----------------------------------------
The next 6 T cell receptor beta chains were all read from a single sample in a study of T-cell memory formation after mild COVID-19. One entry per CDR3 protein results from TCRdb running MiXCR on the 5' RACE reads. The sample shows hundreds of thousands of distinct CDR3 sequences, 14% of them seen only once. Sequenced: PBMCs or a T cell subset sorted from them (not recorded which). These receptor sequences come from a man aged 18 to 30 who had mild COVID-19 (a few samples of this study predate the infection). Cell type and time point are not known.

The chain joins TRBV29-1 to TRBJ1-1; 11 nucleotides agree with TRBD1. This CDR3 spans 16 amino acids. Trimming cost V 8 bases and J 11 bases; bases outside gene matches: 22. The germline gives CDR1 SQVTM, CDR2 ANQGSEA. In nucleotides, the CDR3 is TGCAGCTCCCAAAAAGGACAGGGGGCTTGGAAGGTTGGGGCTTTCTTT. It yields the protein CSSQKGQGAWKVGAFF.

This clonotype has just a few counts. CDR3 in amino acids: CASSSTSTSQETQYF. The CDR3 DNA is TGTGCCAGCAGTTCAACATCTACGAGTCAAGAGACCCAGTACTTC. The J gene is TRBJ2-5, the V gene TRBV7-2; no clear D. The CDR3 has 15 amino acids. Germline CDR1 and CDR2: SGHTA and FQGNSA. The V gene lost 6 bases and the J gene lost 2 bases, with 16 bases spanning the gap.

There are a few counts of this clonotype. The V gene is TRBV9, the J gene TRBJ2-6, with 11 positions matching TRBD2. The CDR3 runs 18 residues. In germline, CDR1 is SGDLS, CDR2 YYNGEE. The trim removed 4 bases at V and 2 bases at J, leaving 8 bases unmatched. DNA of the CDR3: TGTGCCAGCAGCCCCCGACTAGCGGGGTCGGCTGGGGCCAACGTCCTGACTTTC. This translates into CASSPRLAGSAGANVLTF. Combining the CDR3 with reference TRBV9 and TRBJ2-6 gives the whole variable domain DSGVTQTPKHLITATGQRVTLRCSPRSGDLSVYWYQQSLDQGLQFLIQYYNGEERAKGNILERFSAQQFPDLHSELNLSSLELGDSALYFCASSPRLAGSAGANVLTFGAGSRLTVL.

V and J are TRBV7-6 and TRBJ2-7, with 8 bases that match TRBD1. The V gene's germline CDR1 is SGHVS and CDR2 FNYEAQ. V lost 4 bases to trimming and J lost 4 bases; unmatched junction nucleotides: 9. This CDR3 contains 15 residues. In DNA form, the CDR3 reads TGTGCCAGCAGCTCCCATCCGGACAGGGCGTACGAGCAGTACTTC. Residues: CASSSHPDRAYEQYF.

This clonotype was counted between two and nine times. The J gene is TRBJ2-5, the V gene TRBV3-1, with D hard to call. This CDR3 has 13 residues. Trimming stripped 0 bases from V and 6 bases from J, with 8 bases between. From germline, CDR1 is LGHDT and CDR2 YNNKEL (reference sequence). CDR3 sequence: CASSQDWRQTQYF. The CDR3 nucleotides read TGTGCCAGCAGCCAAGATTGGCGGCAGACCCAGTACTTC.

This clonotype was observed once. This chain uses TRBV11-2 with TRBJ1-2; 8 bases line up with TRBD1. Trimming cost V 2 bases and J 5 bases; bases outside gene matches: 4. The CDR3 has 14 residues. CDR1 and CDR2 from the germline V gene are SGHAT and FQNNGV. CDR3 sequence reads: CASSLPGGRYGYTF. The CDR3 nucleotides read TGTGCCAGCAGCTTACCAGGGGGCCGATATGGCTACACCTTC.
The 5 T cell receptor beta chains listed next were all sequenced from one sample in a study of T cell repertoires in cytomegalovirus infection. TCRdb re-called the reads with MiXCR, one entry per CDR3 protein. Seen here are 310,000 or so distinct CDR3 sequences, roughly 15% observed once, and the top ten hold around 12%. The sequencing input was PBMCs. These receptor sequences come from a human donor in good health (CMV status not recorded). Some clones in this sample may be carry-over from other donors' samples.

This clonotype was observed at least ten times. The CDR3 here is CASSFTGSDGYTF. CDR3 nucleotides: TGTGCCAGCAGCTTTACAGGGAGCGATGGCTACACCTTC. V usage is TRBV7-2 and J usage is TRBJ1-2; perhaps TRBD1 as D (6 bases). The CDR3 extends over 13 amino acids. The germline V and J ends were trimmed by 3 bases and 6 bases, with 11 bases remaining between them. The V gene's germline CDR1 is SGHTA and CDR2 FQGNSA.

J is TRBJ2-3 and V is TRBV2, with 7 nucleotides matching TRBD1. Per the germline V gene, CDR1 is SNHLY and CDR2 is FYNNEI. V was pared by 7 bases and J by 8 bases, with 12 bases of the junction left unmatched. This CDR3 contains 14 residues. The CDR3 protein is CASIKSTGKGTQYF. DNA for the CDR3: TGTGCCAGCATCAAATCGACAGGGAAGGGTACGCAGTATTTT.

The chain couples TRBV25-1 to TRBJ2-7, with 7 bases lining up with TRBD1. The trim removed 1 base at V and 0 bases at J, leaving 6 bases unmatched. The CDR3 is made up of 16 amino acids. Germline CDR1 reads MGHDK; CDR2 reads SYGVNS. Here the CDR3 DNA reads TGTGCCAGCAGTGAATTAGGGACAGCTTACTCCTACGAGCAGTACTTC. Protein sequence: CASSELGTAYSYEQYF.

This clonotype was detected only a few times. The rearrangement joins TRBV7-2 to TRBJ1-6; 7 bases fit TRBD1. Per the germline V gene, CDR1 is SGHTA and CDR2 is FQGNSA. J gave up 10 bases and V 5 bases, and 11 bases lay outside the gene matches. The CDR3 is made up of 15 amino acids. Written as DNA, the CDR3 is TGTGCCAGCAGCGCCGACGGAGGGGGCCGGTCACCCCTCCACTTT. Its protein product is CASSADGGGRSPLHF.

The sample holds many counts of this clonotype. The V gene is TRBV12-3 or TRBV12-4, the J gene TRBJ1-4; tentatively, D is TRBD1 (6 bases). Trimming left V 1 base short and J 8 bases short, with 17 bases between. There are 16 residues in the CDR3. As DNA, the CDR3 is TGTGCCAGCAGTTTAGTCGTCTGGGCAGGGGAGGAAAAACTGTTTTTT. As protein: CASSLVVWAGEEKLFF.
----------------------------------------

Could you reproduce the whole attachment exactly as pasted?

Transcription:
The next 6 T cell receptor beta chains were all read from a single sample in a study of T-cell memory formation after mild COVID-19. One entry per CDR3 protein results from TCRdb running MiXCR on the 5' RACE reads. The sample shows hundreds of thousands of distinct CDR3 sequences, 14% of them seen only once. Sequenced: PBMCs or a T cell subset sorted from them (not recorded which). These receptor sequences come from a man aged 18 to 30 who had mild COVID-19 (a few samples of this study predate the infection). Cell type and time point are not known.

The chain joins TRBV29-1 to TRBJ1-1; 11 nucleotides agree with TRBD1. This CDR3 spans 16 amino acids. Trimming cost V 8 bases and J 11 bases; bases outside gene matches: 22. The germline gives CDR1 SQVTM, CDR2 ANQGSEA. In nucleotides, the CDR3 is TGCAGCTCCCAAAAAGGACAGGGGGCTTGGAAGGTTGGGGCTTTCTTT. It yields the protein CSSQKGQGAWKVGAFF.

This clonotype has just a few counts. CDR3 in amino acids: CASSSTSTSQETQYF. The CDR3 DNA is TGTGCCAGCAGTTCAACATCTACGAGTCAAGAGACCCAGTACTTC. The J gene is TRBJ2-5, the V gene TRBV7-2; no clear D. The CDR3 has 15 amino acids. Germline CDR1 and CDR2: SGHTA and FQGNSA. The V gene lost 6 bases and the J gene lost 2 bases, with 16 bases spanning the gap.

There are a few counts of this clonotype. The V gene is TRBV9, the J gene TRBJ2-6, with 11 positions matching TRBD2. The CDR3 runs 18 residues. In germline, CDR1 is SGDLS, CDR2 YYNGEE. The trim removed 4 bases at V and 2 bases at J, leaving 8 bases unmatched. DNA of the CDR3: TGTGCCAGCAGCCCCCGACTAGCGGGGTCGGCTGGGGCCAACGTCCTGACTTTC. This translates into CASSPRLAGSAGANVLTF. Combining the CDR3 with reference TRBV9 and TRBJ2-6 gives the whole variable domain DSGVTQTPKHLITATGQRVTLRCSPRSGDLSVYWYQQSLDQGLQFLIQYYNGEERAKGNILERFSAQQFPDLHSELNLSSLELGDSALYFCASSPRLAGSAGANVLTFGAGSRLTVL.

V and J are TRBV7-6 and TRBJ2-7, with 8 bases that match TRBD1. The V gene's germline CDR1 is SGHVS and CDR2 FNYEAQ. V lost 4 bases to trimming and J lost 4 bases; unmatched junction nucleotides: 9. This CDR3 contains 15 residues. In DNA form, the CDR3 reads TGTGCCAGCAGCTCCCATCCGGACAGGGCGTACGAGCAGTACTTC. Residues: CASSSHPDRAYEQYF.

This clonotype was counted between two and nine times. The J gene is TRBJ2-5, the V gene TRBV3-1, with D hard to call. This CDR3 has 13 residues. Trimming stripped 0 bases from V and 6 bases from J, with 8 bases between. From germline, CDR1 is LGHDT and CDR2 YNNKEL (reference sequence). CDR3 sequence: CASSQDWRQTQYF. The CDR3 nucleotides read TGTGCCAGCAGCCAAGATTGGCGGCAGACCCAGTACTTC.

This clonotype was observed once. This chain uses TRBV11-2 with TRBJ1-2; 8 bases line up with TRBD1. Trimming cost V 2 bases and J 5 bases; bases outside gene matches: 4. The CDR3 has 14 residues. CDR1 and CDR2 from the germline V gene are SGHAT and FQNNGV. CDR3 sequence reads: CASSLPGGRYGYTF. The CDR3 nucleotides read TGTGCCAGCAGCTTACCAGGGGGCCGATATGGCTACACCTTC.
The 5 T cell receptor beta chains listed next were all sequenced from one sample in a study of T cell repertoires in cytomegalovirus infection. TCRdb re-called the reads with MiXCR, one entry per CDR3 protein. Seen here are 310,000 or so distinct CDR3 sequences, roughly 15% observed once, and the top ten hold around 12%. The sequencing input was PBMCs. These receptor sequences come from a human donor in good health (CMV status not recorded). Some clones in this sample may be carry-over from other donors' samples.

This clonotype was observed at least ten times. The CDR3 here is CASSFTGSDGYTF. CDR3 nucleotides: TGTGCCAGCAGCTTTACAGGGAGCGATGGCTACACCTTC. V usage is TRBV7-2 and J usage is TRBJ1-2; perhaps TRBD1 as D (6 bases). The CDR3 extends over 13 amino acids. The germline V and J ends were trimmed by 3 bases and 6 bases, with 11 bases remaining between them. The V gene's germline CDR1 is SGHTA and CDR2 FQGNSA.

J is TRBJ2-3 and V is TRBV2, with 7 nucleotides matching TRBD1. Per the germline V gene, CDR1 is SNHLY and CDR2 is FYNNEI. V was pared by 7 bases and J by 8 bases, with 12 bases of the junction left unmatched. This CDR3 contains 14 residues. The CDR3 protein is CASIKSTGKGTQYF. DNA for the CDR3: TGTGCCAGCATCAAATCGACAGGGAAGGGTACGCAGTATTTT.

The chain couples TRBV25-1 to TRBJ2-7, with 7 bases lining up with TRBD1. The trim removed 1 base at V and 0 bases at J, leaving 6 bases unmatched. The CDR3 is made up of 16 amino acids. Germline CDR1 reads MGHDK; CDR2 reads SYGVNS. Here the CDR3 DNA reads TGTGCCAGCAGTGAATTAGGGACAGCTTACTCCTACGAGCAGTACTTC. Protein sequence: CASSELGTAYSYEQYF.

This clonotype was detected only a few times. The rearrangement joins TRBV7-2 to TRBJ1-6; 7 bases fit TRBD1. Per the germline V gene, CDR1 is SGHTA and CDR2 is FQGNSA. J gave up 10 bases and V 5 bases, and 11 bases lay outside the gene matches. The CDR3 is made up of 15 amino acids. Written as DNA, the CDR3 is TGTGCCAGCAGCGCCGACGGAGGGGGCCGGTCACCCCTCCACTTT. Its protein product is CASSADGGGRSPLHF.

The sample holds many counts of this clonotype. The V gene is TRBV12-3 or TRBV12-4, the J gene TRBJ1-4; tentatively, D is TRBD1 (6 bases). Trimming left V 1 base short and J 8 bases short, with 17 bases between. There are 16 residues in the CDR3. As DNA, the CDR3 is TGTGCCAGCAGTTTAGTCGTCTGGGCAGGGGAGGAAAAACTGTTTTTT. As protein: CASSLVVWAGEEKLFF.